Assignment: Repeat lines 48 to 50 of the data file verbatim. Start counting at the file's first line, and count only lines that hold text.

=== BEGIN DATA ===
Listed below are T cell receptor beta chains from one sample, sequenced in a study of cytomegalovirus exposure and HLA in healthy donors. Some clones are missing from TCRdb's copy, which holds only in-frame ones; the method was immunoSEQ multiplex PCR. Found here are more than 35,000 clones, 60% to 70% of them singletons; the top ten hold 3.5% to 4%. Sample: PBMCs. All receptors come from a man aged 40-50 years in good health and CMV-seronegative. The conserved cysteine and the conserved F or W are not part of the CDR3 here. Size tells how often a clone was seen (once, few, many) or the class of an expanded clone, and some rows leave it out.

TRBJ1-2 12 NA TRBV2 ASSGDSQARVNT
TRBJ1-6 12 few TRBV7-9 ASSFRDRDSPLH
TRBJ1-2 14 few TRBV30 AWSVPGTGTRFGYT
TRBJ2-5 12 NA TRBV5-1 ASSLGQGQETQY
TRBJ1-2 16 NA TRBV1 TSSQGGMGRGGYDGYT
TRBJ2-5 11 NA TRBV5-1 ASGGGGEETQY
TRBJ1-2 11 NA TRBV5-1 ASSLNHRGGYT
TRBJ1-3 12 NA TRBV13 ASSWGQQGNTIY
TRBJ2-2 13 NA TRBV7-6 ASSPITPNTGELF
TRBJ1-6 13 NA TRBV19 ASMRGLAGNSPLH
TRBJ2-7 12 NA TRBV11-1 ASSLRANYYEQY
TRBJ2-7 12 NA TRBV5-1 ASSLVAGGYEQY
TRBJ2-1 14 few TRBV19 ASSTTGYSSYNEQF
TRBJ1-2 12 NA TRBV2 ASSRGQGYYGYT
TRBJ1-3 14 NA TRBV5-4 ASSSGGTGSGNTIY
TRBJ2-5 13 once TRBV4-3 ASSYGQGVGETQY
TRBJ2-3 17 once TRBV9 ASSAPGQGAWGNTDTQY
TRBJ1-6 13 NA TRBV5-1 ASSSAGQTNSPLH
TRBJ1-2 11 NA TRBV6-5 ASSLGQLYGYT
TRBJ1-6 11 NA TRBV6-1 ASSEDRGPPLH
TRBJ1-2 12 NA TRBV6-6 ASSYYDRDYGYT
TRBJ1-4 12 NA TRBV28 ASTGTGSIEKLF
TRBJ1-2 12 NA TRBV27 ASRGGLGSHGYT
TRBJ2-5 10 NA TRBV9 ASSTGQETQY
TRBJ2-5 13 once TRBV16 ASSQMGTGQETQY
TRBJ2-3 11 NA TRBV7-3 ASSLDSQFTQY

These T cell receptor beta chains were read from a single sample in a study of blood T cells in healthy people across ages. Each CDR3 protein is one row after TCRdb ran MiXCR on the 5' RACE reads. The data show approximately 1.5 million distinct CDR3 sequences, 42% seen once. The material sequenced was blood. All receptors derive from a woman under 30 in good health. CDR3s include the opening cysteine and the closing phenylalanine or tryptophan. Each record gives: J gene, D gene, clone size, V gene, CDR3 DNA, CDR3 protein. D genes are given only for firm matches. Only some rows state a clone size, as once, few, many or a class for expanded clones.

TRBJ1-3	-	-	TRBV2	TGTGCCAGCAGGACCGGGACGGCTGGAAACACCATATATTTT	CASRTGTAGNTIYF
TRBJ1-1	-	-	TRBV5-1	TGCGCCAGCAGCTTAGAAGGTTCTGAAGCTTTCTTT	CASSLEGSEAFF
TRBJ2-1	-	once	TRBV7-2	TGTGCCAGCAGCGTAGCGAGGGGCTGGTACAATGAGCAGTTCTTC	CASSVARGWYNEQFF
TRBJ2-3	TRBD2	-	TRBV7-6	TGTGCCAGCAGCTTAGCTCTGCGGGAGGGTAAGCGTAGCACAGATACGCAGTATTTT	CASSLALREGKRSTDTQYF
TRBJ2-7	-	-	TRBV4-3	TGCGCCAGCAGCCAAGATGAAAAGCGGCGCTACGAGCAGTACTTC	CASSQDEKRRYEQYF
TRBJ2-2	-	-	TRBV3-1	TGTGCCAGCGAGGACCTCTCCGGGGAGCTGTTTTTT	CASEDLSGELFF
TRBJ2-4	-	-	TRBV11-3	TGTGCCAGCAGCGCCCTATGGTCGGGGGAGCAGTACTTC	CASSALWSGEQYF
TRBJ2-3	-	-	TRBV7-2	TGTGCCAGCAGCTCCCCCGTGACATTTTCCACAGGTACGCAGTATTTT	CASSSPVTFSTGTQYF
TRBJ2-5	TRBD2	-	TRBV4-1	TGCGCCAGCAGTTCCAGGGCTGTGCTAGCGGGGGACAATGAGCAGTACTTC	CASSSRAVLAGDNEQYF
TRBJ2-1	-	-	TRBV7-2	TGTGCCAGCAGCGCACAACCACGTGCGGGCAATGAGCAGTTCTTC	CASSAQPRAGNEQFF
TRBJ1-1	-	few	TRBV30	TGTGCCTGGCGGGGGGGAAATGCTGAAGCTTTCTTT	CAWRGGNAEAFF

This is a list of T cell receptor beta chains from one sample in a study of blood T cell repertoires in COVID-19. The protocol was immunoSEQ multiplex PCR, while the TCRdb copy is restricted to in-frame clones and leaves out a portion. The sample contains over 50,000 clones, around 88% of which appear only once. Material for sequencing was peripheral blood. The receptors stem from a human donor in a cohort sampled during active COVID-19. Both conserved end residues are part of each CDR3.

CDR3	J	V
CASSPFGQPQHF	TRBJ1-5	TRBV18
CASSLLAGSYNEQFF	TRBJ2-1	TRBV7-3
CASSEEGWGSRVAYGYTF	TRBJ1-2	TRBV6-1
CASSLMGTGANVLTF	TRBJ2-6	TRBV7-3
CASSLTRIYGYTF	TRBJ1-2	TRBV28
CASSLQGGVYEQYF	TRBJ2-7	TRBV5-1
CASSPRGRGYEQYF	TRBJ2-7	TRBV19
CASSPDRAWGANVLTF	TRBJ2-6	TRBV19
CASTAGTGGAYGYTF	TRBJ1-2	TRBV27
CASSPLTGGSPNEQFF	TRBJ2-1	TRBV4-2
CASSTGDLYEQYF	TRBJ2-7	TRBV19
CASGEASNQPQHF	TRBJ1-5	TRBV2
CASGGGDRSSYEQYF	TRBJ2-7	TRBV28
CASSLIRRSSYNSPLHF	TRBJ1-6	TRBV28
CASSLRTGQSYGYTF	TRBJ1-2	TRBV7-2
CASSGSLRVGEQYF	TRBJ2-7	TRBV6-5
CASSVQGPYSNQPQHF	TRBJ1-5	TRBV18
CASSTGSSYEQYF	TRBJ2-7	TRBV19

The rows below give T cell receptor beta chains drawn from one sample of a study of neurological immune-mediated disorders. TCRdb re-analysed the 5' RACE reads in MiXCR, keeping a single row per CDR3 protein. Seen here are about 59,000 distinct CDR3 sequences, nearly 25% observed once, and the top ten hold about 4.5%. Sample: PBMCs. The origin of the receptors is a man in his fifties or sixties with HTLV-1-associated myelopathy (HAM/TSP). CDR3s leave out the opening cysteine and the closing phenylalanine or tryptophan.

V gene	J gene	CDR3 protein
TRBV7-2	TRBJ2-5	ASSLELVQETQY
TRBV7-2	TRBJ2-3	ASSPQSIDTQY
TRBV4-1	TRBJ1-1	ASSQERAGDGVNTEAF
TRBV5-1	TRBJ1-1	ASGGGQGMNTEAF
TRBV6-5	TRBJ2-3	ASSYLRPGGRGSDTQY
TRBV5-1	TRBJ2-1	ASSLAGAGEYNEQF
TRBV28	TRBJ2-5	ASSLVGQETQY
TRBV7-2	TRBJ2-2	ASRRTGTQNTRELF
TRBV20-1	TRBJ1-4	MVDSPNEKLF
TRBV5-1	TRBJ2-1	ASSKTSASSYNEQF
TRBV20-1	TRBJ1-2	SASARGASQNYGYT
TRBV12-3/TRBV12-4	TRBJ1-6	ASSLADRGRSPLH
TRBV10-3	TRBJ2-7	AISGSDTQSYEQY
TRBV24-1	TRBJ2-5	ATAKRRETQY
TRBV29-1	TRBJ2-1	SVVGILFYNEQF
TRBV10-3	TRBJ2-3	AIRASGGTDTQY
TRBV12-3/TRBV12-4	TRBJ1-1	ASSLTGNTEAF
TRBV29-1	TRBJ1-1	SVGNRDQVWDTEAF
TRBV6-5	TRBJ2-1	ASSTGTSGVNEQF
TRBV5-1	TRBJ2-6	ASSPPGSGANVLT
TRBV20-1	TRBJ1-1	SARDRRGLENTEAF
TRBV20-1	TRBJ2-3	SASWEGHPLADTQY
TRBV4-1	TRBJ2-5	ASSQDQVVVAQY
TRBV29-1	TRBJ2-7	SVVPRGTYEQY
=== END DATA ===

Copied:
CASSPRGRGYEQYF	TRBJ2-7	TRBV19
CASSPDRAWGANVLTF	TRBJ2-6	TRBV19
CASTAGTGGAYGYTF	TRBJ1-2	TRBV27